By Sgt. Frank StrumilaAugust 22, 2017
Fort Surasri, Thailand -- Soldiers from the Royal Thai Army Explosive Ordinance Device Center shared principles and tactics of counter-improvised explosive devices with the U.S. Army's 3rd Battalion, 21st Infantry Regiment, August 9 through August 14, 2017.
The RTA EOD center provided the instructors, certified through U.S. Pacific Command, to teach the C-IED tactics to the U.S. Soldiers in both an academic setting and in practical exercises.
Capt. Shane Schrader, partner nation officer-in-charge with U.S. Asia Pacific
C-IED Fusion Center, was in charge of negotiating the interoperability between the RTA and U.S. Forces.
"The last time the United States operated in a jungle-like environment was Vietnam," said Schrader. "This (course) gives our U.S. Soldiers … tell-tale signs (of IED's) and how to respond in this kind of (jungle) environment."
The RTA EOD instructors provided realistic training during the practical exercises so that the U.S. Soldiers could get a feel for what IED implementation in a jungle environment looks like.
The language barrier was an initial hurdle that the U.S. Soldiers were not fully expecting.
"I think a lot is lost in translation," said SPC Nikolas Garcia of Bravo Company, 3rd Battalion, 21st Infantry Regiment, reflecting on the language barrier. "But during the practical exercises the hands on is good, learning about spotting IED's, being more situationally aware, looking at the little things that you wouldn't normally look for."
Soldiers were tested and given the opportunity to demonstrate their level of proficiency on the fundamentals of C-IED over the course of a few days with practical exercises in the jungle. The U.S. forces also were able to develop their own squad and platoon standard operating procedures, and more importantly train alongside their counterparts in the RTA.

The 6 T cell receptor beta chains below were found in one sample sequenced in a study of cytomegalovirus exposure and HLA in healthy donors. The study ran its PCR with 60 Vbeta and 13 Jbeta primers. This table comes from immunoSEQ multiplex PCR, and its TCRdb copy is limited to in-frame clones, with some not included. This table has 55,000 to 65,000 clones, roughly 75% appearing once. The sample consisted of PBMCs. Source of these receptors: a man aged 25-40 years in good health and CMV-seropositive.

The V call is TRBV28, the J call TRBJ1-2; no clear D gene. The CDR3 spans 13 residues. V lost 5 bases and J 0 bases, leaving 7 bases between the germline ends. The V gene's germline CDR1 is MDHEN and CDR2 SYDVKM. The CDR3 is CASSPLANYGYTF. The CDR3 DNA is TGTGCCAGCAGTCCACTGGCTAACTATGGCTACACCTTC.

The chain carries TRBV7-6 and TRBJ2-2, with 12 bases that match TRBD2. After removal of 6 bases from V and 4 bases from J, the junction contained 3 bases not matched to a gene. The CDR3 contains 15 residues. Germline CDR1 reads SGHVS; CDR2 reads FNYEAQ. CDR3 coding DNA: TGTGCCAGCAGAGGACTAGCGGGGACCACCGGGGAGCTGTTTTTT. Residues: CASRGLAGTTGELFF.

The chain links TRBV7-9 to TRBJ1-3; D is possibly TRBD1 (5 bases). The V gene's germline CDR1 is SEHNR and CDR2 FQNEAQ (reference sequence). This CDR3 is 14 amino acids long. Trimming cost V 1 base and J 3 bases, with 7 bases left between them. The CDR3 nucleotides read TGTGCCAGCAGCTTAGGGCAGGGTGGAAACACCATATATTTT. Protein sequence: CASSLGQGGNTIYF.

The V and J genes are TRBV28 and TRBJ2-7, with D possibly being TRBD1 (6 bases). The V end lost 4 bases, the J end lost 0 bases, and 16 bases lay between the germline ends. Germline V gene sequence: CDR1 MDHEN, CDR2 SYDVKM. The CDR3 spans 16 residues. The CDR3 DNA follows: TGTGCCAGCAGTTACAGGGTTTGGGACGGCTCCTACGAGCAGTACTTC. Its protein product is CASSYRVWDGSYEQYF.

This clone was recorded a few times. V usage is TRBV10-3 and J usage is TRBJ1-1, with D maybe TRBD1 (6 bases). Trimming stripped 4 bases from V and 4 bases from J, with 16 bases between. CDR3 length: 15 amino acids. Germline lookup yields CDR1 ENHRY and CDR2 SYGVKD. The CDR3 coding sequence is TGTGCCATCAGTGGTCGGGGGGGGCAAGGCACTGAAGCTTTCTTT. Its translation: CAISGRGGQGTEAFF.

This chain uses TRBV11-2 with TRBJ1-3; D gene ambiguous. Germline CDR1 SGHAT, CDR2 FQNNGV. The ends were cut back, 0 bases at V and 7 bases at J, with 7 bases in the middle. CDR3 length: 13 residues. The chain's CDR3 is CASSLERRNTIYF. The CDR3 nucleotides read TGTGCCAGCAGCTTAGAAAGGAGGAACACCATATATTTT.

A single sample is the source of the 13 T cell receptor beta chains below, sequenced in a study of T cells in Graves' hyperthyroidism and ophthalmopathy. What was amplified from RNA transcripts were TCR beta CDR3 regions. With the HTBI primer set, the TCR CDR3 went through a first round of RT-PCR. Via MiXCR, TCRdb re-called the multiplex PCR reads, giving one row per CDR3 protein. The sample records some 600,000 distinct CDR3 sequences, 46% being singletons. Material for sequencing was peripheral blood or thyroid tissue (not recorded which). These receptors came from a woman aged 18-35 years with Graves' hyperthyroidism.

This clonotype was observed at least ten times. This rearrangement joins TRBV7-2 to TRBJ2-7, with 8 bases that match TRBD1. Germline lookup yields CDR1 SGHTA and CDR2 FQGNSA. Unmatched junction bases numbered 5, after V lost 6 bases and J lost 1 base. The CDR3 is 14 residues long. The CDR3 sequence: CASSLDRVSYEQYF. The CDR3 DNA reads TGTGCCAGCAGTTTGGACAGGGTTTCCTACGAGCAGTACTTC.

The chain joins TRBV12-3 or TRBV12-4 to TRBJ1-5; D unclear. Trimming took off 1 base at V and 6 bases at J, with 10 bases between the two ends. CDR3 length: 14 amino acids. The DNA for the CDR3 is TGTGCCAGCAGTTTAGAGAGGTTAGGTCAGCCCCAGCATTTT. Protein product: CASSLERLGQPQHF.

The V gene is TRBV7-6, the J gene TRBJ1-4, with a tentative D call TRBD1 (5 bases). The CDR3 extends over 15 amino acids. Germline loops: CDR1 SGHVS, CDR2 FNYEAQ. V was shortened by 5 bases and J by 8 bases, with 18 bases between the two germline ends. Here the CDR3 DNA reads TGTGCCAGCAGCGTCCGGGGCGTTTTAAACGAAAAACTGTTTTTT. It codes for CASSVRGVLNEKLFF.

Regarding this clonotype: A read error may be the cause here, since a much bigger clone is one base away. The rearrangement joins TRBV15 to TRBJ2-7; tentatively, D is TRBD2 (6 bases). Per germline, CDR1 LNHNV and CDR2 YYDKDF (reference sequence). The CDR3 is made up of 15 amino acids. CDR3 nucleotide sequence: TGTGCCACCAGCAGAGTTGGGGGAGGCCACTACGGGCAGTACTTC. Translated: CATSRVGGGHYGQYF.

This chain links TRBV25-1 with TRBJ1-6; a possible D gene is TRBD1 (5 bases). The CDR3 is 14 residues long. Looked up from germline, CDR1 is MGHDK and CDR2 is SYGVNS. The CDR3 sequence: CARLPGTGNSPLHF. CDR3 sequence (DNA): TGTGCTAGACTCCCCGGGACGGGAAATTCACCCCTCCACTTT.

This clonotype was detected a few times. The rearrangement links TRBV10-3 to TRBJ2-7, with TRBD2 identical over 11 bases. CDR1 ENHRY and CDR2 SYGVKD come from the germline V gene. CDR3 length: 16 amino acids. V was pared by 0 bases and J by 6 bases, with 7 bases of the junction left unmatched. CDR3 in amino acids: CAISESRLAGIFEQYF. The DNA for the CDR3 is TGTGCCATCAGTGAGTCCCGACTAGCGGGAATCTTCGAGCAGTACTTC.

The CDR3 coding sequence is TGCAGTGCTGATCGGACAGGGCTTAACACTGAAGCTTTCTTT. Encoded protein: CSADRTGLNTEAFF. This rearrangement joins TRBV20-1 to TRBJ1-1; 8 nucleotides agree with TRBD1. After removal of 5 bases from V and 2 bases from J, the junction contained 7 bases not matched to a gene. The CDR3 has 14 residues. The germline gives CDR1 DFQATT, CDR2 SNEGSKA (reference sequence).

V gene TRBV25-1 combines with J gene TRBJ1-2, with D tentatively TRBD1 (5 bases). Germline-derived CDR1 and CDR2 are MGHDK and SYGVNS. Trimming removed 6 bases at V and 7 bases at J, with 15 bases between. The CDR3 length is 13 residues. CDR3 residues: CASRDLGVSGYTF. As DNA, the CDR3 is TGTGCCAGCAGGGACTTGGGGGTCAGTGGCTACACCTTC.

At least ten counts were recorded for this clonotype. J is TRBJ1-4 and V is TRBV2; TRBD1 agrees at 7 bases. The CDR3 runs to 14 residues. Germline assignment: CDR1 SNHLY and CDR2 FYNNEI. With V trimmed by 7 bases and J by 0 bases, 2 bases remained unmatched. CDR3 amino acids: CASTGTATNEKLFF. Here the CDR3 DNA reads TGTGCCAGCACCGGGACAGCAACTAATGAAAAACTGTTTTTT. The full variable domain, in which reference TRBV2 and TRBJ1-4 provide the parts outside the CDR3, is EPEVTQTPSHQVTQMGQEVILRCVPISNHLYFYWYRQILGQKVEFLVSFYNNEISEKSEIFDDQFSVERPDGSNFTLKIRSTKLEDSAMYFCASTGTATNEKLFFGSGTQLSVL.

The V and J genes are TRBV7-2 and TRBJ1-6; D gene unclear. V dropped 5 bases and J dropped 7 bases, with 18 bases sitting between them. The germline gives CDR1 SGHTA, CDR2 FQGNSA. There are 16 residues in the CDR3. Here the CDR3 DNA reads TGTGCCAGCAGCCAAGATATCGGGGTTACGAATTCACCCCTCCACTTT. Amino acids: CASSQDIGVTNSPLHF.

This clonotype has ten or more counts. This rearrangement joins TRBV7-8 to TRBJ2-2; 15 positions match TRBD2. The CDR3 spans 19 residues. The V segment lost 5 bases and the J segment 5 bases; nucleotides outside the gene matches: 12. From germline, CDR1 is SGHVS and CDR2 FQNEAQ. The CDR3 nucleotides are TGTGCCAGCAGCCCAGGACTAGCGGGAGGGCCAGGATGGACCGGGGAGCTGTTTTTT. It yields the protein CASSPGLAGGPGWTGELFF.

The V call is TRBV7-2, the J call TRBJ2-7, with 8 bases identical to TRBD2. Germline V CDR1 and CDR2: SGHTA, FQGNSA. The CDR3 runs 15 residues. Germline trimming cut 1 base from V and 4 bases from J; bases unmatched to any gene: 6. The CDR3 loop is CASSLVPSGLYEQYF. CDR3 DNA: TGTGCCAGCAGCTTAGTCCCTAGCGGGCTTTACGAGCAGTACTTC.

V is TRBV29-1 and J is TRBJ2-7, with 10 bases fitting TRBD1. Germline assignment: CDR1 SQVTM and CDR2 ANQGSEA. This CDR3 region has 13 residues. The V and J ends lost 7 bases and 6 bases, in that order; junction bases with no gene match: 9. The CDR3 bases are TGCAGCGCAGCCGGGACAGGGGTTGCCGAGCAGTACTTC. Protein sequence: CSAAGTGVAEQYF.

The C-IED course is a monumental event within Pacific Pathways, a series of exercises run by PACOM, where U.S. Soldiers are in a place that's unfamiliar, with a populace who does not speak English, preforming tasks they usually do not get the chance to do.
"I think the American troops are benefiting a lot from the cultural exposure. As you look across the formation, most have had no deployment experience and so they are limited to just experience with U.S. soldiers," said Schrader. "Culturally, it opens their eyes to the [fact that the] world is bigger than just America."
Schrader also noted that IED's are still being used every month.
"IED's aren't going anywhere anytime soon; they're proven to migrate. In the PACOM [Area of Operations] there are over 90 IED events a month that are happening," said Schrader. "It's important to us to understand this environment, because in the event that we do have to fight in a jungle, our soldiers are coming in with experience."
SM1 Sokjabok Termpan, a Royal Thai Army EOD technician, agreed the training was beneficial to both countries' armies.
"Hopefully in the future, we can have more EOD teams from the United States come to share the knowledge and technology that the United States has," said Termpan.